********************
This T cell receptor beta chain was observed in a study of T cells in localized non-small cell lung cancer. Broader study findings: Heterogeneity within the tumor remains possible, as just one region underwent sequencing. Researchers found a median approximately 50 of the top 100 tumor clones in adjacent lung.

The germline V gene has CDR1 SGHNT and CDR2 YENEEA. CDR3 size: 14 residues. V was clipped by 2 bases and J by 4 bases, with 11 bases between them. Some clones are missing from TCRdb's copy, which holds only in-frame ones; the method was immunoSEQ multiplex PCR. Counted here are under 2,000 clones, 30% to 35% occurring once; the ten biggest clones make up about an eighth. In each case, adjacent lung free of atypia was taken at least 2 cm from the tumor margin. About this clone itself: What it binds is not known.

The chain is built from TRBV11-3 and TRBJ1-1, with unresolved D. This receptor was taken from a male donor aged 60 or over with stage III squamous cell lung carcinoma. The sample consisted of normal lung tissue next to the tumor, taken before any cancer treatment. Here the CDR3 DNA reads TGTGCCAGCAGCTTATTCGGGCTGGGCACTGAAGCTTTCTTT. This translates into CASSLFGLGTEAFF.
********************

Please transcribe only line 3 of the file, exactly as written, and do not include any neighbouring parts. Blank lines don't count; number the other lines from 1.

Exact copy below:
The chain is built from TRBV11-3 and TRBJ1-1, with unresolved D. This receptor was taken from a male donor aged 60 or over with stage III squamous cell lung carcinoma. The sample consisted of normal lung tissue next to the tumor, taken before any cancer treatment. Here the CDR3 DNA reads TGTGCCAGCAGCTTATTCGGGCTGGGCACTGAAGCTTTCTTT. This translates into CASSLFGLGTEAFF.